When Gaybo met Bono – rock and droll with a slice of soul
Gay Byrne's soul-searching, quasi-religious series, The Meaning of Life (RTÉ One), normally wraps up its interviews in 30 minutes, but this week's chat with U2's lead singer ran for a full hour. Plainly, Bono's life was deemed to have twice as much meaning as that of Terry Wogan, Noel Gallagher, Sinead O'Connor or other previous occupants of Gaybo's psychiatric chair.
In the event, a half-hour would have been quite enough, though our national broadcaster was hardly going to pass up the chance to get as much airtime as it could from Bono's participation – a participation that doubtless had a lot to do with the rock star's admiration and fondness for his old Late Late Show encourager.
The best moments, though, came at the beginning and the end, the lengthy middle taken up with Bono in familiar – and mostly self-justifying – public mode, whether it was making extravagant claims about how the efforts of Bob Geldof, himself and other rock luminaries "profoundly changed things" in Ethiopia, or arguing that the Third World in general was now in a much better state than before international celebs came along to help it out, or indeed rehashing his reasons for schmoozing with the likes of George W Bush and Tony Blair in his efforts to save the world.
Even more wearisome was his defence of U2's cosy foreign tax arrangements (the band was merely behaving "like a business"), though when his host asked him if his wealth and status put him at a distance from ordinary Irish people, he had the good grace to concede, "That must be true", before commending his fellow citizens on their "heroic" response to the recession, whatever that quite meant.
But he was unpretentiously eloquent, and occasionally droll, when talking about his upbringing and about first meeting the schoolgirl who was to become his wife and, towards the end, he spoke affectingly of his father, describing him as a "great man" and acknowledging that whatever traits weren't so great in him weren't so great in the son, either.
Unlike Terry Wogan, whose blithe confession of atheism had appeared to dismay his host in an earlier edition of the programme, Bono's unabashed declaration of his Christian faith was well received, while a hearty laugh ensued when he was asked the programme's customary final question about what he'd say to God when he finally arrived at the pearly gates. "I think I might just shut up," he said, "and wouldn't that be a great thing?"
I'd normally concur, though for at least 20 engaging minutes of this overlong interview, I'm glad he didn't keep his trap closed.
RTÉ's acquisitions department continues to seem hell-bent on ignoring all the brilliant shows it could import and opting for duds instead. How else to explain passing on Louie and on Girls, two of the best American comedy series in years, and plumping for Go On (RTÉ Two), Matthew Perry's latest doomed attempt to prove that there's comedic life after Friends.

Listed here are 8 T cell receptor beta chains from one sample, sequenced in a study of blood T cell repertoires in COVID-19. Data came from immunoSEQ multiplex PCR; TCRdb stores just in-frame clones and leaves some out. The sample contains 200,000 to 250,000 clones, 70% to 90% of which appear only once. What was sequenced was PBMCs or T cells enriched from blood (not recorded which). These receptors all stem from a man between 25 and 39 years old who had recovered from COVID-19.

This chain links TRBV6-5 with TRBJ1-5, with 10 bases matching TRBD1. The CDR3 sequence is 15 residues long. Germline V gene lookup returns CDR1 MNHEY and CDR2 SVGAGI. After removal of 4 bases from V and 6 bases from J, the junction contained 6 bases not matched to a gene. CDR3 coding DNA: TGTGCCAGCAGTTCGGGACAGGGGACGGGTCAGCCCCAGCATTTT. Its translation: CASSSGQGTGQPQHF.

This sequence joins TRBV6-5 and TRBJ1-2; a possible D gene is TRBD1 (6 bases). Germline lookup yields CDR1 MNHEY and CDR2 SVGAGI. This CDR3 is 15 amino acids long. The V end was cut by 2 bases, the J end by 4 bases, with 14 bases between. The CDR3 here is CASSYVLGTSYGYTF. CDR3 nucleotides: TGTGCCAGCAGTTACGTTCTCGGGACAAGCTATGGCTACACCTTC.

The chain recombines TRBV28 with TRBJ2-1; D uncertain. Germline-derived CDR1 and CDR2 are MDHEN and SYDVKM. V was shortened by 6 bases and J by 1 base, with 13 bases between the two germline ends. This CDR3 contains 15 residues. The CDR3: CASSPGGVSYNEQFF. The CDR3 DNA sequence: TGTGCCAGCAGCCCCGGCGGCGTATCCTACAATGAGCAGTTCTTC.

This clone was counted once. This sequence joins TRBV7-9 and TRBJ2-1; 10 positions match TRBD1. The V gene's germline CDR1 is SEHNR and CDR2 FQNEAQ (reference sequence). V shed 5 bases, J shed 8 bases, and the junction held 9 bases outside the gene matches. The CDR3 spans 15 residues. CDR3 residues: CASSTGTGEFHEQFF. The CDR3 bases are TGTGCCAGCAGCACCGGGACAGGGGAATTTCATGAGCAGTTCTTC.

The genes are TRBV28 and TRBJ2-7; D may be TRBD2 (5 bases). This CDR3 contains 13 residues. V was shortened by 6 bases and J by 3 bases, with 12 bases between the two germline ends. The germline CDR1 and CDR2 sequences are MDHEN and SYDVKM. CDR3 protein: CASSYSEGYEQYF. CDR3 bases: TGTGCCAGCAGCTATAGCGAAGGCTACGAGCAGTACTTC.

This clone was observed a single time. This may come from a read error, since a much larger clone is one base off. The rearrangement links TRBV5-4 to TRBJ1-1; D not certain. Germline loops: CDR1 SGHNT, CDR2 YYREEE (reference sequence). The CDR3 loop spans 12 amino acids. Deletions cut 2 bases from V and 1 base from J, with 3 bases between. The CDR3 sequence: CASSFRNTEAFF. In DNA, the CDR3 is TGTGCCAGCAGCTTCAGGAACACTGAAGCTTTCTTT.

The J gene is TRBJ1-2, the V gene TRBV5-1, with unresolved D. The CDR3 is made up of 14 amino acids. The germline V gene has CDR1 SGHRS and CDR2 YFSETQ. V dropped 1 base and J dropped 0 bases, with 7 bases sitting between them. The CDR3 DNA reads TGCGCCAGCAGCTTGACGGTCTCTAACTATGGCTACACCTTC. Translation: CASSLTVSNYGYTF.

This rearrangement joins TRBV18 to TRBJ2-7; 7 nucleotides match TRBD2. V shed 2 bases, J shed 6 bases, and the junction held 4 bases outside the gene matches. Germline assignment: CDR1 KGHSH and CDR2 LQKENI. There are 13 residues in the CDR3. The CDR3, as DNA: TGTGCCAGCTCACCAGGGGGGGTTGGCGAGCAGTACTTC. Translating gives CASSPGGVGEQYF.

This features Perry as a radio sports commentator ordered to attend grief counselling sessions after the death of his wife. That doesn't sound like a barrel of laughs and, so this week's first episode proved, clichés abounded as Perry persuaded his fellow-afflicted to let it all hang out and express their true selves. There wasn't a giggle to be had, and I won't be returning for more.
Also billed as new on the same channel is Suits, even though there's nothing remotely new about it – it's now in its third season in the United States and has been running on FX for the past couple of years. Billed as a comedy drama, it starts from a preposterous premise – hotshot heartless corporate lawyer hires heart-on-sleeve genius kid with no legal experience as his junior – and seems quite unclear what tone to adopt. But it's slickly made and has some nice playing and if you've nothing better to do on a Tuesday night, it might prove vaguely diverting.
You might also find Longmire (RTÉ One) quietly diverting, though on the evidence of this week's first episode it's not a patch on the excellent Justified, based on stories by Elmore Leonard and starring Timothy Olyphant, which hasn't been taken up by any channel on this side of the Atlantic.
The empty landscapes of Wyoming provide the setting here, with widowed sheriff Walt Longmire the taciturn hero who's mourning the death of his wife while assuring his concerned daughter that he's alright.
So far, so stereotyped and, in truth, the murder he had to solve in the first episode wasn't exactly riveting stuff, either. But, as played by Australian actor Robert Taylor, Longmire's an intriguing character and there's engaging support from Katee Sackhoff as his no-nonsense deputy. Again if you've nothing better to do . . .
Veronica Guerin: Countdown to an Assassination (TV3) featured nothing that viewers didn't already know and, indeed, failed to remind us of what happened to those who were accused of her killing. But there were fond and moving recollections of this spirited journalist from brother Jimmy and from colleague and friend Lise Hand.